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I have used this several times in the past for writing to files. Is there a problem with this? I'm just writing text. I have never had any issues. What is the difference with the binary file? I thought binary files usually weren't readable. I read those two links and they don't really explain it.

FILE *init_dat_fp;

init_dat_fp = fopen (argv[1], "wb");

http://www.tutorialspoint.com/c_standard_library/c_function_fopen.htm
http://www.cplusplus.com/reference/cstdio/fopen/

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Last Post by L7Sqr
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The binary mode is a legacy feature for a time when some computers had different memory encoding for binary versus text data. This distinction hasn't been relevant on any platform for a long time (probably 20-30 years), as far as I know. I guess you can still apply the "b" flag whenever you're opening a binary file (or intend to write binary data to a file), just to be pedantic, but it makes no difference in practice.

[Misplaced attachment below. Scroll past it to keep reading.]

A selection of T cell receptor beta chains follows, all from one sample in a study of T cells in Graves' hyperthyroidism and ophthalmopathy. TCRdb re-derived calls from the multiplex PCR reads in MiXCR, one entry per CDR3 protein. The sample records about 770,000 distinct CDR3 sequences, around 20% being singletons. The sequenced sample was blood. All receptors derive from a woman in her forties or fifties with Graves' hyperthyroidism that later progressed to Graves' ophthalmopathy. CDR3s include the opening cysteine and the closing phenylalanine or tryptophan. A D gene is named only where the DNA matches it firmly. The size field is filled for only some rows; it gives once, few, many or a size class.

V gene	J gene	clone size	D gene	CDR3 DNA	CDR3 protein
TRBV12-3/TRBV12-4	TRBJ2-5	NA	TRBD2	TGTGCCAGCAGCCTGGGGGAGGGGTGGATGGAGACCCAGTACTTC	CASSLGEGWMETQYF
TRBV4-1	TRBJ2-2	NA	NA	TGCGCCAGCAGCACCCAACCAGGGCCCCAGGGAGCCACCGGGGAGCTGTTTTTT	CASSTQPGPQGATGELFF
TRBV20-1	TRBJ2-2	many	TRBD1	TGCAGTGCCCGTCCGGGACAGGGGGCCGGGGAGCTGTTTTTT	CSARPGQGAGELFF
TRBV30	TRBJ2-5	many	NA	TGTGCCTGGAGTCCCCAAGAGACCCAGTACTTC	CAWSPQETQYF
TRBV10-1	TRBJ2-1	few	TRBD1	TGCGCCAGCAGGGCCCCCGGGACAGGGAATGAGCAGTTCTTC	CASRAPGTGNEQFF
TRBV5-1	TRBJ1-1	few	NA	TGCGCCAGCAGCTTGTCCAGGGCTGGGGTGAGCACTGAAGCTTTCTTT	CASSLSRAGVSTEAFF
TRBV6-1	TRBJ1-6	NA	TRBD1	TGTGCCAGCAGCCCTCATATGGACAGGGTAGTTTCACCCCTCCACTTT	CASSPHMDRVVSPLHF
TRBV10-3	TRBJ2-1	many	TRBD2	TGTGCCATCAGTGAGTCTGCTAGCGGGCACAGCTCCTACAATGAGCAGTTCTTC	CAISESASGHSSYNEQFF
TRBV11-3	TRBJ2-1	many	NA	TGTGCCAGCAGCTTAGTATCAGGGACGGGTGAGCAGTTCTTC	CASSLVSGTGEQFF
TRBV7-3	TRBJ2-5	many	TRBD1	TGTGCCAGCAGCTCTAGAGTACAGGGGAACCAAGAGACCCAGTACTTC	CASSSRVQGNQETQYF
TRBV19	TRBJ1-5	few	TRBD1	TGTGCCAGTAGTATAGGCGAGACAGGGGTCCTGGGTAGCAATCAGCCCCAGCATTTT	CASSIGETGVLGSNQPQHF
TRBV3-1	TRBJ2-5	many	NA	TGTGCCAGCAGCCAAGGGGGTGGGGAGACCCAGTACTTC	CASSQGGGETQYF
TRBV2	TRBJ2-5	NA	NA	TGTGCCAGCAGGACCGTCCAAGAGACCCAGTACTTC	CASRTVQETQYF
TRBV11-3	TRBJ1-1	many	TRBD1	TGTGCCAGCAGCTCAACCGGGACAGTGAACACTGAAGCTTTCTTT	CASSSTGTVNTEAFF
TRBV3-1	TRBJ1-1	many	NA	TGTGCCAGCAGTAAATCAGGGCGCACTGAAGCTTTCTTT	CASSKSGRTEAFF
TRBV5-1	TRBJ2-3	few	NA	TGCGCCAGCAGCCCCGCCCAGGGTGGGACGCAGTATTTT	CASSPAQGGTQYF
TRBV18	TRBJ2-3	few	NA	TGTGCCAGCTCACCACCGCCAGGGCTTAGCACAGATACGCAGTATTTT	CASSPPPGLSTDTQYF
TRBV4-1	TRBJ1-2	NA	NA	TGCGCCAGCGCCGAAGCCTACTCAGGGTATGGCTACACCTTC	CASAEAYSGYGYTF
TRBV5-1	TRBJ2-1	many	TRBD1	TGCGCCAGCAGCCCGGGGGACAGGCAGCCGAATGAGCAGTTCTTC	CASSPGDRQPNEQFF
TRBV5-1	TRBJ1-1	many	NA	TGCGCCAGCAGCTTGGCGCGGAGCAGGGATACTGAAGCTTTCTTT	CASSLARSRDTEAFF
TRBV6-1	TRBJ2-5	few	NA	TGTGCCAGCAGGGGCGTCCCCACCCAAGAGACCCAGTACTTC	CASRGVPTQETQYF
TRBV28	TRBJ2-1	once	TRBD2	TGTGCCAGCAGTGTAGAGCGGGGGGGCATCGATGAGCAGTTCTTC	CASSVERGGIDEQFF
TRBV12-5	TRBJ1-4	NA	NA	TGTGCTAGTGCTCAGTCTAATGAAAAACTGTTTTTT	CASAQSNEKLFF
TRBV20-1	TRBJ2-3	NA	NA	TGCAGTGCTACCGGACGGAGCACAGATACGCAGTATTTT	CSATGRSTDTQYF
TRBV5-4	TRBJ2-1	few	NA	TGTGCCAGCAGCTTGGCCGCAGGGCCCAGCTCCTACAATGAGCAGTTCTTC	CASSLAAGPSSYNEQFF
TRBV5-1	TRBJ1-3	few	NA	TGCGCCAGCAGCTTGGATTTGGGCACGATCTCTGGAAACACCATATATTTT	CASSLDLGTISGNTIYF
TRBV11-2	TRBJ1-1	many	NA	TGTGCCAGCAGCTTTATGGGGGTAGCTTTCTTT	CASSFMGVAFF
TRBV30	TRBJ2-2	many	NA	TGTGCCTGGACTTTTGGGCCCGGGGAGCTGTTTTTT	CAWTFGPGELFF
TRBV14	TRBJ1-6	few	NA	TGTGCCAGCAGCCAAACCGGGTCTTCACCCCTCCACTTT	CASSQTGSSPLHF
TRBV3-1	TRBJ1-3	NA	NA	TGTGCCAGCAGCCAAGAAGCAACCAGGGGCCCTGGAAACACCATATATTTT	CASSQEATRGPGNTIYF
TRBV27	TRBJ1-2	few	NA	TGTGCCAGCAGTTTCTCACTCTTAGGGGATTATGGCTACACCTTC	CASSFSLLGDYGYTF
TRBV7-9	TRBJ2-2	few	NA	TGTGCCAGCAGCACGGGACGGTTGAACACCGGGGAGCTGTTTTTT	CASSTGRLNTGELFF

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There are times when this does matter. If I recall correctly Windows will translate \n to \r\n automagically unless you specify binary mode. I can't remember the exact order of events to tickle this situation but if you expect to produce accurate cross-platform content binary mode is one step you want to take.

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